Analysis software provides a Compare Function where one spectra can be over-laid onto another for comparison purposes. The figure below shows a motor FFT spectra at no load and then at 75% load. The small peaks in Blue on either side of the large Blue peak are at what is called Pole Pass Frequency. These peaks are caused by multiple broken rotor bars.


Analysis of the Load

Mechanical System can be analyzed after information is entered into the software

  • Direct Connected
  • Gear Box
  • Belted
  • Fan blade
  • Impeller


More Details about On-Line Analysis

One of the primary operations of the ATPOL II software is to perform a root-mean-square demodulation process on the power line carrier signal to provide a highly sensitive and selective means of extracting current signals from the motor load. This demodulation of the raw current signal removes the large line frequency component to permit a much improved signal-to-noise ratio for the components causing the modulation like running speed, belt passing, gear meshing, etc.

Numerous indications of performance are revealed within the time and frequency domains that provide the required information to determine the ‘health’ of the motor and the impact of the delivered load. This permits actually ‘seeing’ the true running speed, motor slip frequency, gear mesh frequency, drive train components, and gear rotational speeds.

To separate the various frequencies, a Fast Fourier Transform (FFT) is used and the resulting frequency spectra is displayed on the screen. The peaks in this spectra correspond to the rotational speeds of the different components in the machine. For example, in the case of a fan driven by an electric motor through a belt, the peaks correspond to the motor speed, pole passing frequency, fan speed, and belt speed. If a gear box is used instead of a belt drive, then spectral peaks will appear at the rotational speed of the gears and gear meshing frequencies.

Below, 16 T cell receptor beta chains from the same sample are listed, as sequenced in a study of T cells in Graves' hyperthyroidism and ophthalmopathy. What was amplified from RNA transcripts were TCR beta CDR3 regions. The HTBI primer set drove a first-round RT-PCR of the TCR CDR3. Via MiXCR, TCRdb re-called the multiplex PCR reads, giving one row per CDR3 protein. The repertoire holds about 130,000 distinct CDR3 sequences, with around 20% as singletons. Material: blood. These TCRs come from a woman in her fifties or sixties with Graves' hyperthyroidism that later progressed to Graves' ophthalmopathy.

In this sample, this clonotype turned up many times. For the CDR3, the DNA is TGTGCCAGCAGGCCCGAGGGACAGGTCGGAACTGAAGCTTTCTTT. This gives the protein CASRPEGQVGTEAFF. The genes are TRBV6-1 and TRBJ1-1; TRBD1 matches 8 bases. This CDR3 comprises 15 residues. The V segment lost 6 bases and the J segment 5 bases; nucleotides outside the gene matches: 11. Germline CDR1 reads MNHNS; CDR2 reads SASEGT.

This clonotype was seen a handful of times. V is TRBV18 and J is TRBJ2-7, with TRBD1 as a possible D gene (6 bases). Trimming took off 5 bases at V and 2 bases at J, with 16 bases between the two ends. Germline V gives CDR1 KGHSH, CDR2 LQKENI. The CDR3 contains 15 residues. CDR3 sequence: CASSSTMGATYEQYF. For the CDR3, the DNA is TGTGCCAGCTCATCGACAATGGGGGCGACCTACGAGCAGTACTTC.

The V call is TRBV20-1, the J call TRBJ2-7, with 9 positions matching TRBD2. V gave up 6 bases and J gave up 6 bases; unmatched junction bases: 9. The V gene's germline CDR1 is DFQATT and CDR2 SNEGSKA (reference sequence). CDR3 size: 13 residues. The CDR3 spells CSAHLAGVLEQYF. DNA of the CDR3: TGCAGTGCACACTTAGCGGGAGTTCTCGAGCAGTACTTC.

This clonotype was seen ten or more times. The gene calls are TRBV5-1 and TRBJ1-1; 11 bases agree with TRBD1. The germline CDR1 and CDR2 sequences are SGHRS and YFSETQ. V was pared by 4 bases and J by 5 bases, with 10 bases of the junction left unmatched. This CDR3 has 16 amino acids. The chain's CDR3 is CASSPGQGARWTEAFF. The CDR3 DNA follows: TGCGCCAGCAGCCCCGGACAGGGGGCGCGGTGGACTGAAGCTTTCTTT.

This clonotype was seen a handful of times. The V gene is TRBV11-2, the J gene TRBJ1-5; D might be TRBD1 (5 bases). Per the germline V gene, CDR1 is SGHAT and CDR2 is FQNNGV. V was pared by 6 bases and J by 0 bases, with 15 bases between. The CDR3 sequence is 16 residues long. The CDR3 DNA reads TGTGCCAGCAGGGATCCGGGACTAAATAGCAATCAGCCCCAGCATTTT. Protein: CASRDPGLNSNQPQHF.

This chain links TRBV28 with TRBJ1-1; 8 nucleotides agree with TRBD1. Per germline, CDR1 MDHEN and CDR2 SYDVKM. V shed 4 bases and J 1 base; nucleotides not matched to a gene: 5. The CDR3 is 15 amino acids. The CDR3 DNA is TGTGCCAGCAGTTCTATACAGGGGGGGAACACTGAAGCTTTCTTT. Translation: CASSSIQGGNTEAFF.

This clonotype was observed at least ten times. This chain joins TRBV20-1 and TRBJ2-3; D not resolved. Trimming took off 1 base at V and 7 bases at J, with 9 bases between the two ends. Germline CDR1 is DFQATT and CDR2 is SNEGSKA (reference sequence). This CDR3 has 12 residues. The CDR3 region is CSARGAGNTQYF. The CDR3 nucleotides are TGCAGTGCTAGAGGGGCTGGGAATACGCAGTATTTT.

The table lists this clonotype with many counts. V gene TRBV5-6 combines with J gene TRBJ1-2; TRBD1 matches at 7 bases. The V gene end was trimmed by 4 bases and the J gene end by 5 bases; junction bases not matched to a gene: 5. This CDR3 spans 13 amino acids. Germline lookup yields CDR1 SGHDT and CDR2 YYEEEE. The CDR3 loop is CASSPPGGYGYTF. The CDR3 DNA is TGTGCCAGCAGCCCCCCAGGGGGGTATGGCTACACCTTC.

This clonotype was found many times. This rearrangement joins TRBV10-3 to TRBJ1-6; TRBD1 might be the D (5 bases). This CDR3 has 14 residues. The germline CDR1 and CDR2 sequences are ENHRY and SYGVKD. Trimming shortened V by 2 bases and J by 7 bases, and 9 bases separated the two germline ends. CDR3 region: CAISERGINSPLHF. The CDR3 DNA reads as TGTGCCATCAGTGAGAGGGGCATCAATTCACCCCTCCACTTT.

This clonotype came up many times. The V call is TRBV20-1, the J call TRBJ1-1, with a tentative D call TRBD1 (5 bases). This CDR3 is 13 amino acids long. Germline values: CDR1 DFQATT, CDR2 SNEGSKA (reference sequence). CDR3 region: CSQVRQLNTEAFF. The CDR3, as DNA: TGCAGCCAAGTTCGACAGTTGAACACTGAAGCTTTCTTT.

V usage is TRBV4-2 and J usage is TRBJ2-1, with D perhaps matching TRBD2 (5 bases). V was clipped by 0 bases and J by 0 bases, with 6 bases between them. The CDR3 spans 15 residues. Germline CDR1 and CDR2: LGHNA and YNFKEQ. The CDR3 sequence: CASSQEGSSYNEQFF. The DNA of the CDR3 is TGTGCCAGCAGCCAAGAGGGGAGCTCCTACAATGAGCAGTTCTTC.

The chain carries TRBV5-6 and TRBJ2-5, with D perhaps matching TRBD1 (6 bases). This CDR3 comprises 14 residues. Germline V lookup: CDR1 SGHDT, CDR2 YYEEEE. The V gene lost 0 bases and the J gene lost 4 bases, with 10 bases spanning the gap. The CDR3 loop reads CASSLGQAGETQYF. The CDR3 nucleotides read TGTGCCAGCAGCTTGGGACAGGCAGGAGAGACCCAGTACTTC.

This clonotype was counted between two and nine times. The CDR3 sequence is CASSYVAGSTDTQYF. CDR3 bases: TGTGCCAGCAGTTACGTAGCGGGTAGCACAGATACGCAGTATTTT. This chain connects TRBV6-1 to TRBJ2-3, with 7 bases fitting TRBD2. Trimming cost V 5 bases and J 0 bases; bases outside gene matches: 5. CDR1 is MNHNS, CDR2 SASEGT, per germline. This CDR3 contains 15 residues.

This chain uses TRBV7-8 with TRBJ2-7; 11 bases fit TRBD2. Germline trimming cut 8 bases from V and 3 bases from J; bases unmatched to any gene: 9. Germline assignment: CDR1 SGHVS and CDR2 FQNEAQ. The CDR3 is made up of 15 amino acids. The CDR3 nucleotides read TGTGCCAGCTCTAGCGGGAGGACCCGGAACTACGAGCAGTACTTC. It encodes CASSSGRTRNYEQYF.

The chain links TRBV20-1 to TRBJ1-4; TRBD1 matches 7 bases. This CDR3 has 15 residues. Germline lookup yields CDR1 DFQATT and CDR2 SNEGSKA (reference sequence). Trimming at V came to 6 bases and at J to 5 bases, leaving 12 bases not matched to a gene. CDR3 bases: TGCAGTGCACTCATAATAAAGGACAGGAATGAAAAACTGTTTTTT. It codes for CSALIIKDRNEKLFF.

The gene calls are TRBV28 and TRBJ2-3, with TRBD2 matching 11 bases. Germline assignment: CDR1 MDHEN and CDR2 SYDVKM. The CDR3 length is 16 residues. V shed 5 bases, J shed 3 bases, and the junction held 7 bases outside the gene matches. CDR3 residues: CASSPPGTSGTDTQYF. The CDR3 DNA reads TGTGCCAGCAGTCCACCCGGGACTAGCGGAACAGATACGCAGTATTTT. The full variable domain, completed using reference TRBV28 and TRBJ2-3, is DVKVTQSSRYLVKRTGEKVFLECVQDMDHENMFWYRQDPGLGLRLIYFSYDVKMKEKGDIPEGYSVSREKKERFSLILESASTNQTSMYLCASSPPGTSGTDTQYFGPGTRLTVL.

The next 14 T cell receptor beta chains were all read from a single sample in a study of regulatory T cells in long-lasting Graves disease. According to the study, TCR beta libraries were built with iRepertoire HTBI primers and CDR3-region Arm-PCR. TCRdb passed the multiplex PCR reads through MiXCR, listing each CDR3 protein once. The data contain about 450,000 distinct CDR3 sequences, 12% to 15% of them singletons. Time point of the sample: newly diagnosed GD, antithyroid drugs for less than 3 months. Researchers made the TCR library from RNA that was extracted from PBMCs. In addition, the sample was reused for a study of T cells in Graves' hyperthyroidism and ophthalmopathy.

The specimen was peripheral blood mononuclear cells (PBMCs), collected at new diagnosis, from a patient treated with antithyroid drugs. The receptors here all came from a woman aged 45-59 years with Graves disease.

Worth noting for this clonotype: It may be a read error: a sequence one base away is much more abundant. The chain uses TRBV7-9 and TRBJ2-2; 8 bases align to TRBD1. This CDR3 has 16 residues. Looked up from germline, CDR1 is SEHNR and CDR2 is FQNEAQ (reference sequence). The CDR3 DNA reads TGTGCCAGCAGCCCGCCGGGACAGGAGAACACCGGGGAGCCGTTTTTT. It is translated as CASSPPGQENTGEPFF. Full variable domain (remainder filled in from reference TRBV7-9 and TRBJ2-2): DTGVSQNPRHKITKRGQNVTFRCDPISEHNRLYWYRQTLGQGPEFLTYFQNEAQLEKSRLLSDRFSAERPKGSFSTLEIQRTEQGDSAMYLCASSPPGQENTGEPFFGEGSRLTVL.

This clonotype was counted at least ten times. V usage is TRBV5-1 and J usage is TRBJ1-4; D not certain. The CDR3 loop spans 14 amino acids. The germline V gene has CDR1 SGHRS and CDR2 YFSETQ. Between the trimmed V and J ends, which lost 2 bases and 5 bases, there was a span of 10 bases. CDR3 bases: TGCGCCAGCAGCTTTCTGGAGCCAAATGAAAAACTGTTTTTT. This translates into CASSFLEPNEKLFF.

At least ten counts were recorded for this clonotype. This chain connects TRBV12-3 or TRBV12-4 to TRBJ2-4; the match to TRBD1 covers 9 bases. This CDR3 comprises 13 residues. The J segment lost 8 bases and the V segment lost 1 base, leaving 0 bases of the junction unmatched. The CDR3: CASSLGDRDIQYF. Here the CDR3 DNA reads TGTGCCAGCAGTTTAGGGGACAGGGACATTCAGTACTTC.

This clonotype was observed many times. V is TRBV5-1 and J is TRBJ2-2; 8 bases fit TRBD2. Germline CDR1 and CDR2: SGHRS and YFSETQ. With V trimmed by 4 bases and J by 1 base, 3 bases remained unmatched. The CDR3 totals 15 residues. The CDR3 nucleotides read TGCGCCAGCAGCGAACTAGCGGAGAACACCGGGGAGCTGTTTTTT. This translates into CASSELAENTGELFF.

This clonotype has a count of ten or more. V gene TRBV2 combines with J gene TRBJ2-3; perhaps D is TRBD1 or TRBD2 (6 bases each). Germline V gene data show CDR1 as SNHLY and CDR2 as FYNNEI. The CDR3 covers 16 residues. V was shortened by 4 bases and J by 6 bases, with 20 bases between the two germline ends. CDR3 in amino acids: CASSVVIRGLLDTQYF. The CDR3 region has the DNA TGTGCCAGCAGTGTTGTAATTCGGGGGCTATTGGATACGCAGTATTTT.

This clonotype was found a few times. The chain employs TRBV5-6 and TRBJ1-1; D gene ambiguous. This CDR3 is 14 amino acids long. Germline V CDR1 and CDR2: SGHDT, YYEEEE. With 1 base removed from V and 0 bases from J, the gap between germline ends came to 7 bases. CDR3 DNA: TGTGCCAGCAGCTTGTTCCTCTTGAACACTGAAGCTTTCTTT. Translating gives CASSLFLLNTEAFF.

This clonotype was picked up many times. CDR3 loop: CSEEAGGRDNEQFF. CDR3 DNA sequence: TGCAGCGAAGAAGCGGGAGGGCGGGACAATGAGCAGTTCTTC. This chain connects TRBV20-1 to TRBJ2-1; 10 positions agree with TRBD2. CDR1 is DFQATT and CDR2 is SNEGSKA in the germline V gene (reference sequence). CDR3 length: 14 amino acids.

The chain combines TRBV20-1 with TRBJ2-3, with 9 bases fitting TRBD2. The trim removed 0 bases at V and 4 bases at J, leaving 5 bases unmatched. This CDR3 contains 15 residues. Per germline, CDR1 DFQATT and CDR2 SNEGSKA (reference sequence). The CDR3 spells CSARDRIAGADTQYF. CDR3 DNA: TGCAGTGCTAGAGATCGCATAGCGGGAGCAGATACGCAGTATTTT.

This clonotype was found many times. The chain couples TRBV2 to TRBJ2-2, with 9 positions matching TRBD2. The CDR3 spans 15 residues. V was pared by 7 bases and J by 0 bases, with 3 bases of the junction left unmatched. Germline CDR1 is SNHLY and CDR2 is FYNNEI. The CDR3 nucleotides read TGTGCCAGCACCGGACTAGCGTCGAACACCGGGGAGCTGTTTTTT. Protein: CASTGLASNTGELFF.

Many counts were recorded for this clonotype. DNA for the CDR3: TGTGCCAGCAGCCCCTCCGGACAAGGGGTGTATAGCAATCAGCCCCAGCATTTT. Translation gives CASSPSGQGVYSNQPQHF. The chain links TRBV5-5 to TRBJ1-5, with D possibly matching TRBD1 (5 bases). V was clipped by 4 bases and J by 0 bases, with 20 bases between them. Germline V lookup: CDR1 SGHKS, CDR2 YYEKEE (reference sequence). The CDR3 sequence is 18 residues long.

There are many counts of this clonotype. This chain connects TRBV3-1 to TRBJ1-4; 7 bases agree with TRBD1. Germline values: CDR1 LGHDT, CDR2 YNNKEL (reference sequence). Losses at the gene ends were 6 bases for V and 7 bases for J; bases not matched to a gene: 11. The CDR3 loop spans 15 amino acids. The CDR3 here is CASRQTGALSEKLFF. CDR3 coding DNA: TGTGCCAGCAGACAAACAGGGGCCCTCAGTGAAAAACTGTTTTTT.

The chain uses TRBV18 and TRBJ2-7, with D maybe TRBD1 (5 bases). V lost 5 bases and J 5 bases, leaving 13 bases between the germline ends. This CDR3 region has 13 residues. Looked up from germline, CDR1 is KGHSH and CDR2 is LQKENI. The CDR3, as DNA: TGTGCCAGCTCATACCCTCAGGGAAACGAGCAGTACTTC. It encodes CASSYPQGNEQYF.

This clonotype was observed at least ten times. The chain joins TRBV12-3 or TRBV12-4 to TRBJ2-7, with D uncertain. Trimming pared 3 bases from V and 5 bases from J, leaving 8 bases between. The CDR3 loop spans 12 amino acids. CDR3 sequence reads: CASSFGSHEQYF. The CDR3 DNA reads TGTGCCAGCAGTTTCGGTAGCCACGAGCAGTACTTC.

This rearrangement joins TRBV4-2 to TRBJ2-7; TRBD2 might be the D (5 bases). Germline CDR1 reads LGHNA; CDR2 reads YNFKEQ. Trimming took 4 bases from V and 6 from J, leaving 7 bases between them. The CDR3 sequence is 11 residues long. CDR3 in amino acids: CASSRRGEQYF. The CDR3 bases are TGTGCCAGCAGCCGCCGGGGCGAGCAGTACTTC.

The heights of these spectral peaks depend on two things; the overall current level to the motor, and the amplitude of the mechanical disturbances coming from the machine and sensed by the motor. The mechanical disturbances start as torque variations and end up in the motor as small speed variations that in turn cause the small current fluctuations being measured. For a constant overall speed condition, a change in the height of the fan speed peak, for example, would indicate a deterioration in the mechanical condition of the fan. By observing these changes, faults such as out of balance, misalignment, worn drive pulley or a bad bearing can be easily identified. Therefore, after taking data on a periodic basis, the frequency display is used to monitor electric motor driven machinery in order to provide an early warning of potential degradation.

The key difference between Motor Current Signature Analysis (MCSA) and Electrical Signature Analysis (ESA) is with MCSA the FFT is done on the current waveform only and not the voltage. This makes it more difficult to easily and quickly distinguish incoming power related problems from motor and driven load problems. With ESA you have both the current and the voltage FFT to see on the same screen. So it is just a matter of comparing the Voltage and Current FFT spectra to determine the source of the fault.

Generally, if the peak is dominant in the voltage spectra then the source of this peak is incoming to the motor. If the peak is dominant in the current spectra then the source is motor or load related.


ESA Fault Patterns

Type of Fault:

Stator Mechanical: CF = RS x Stator Slots with LF Sidebands

Static Eccentricity CF = RS x Rotor Bars with LF and 2LF Sidebands

Mechanical Unbalance/ Misalignment Proprietary algorithm is used

Dynamic Eccentricity CF = RS x Rotor Bars LF and 2LF Sidebands with RS Sidebands

Stator Electrical (Shorts) CF = RS x Stator Slots LF Sidebands with RS Sidebands

CF= Center Frequency RS = Running Speed LF = Line Frequency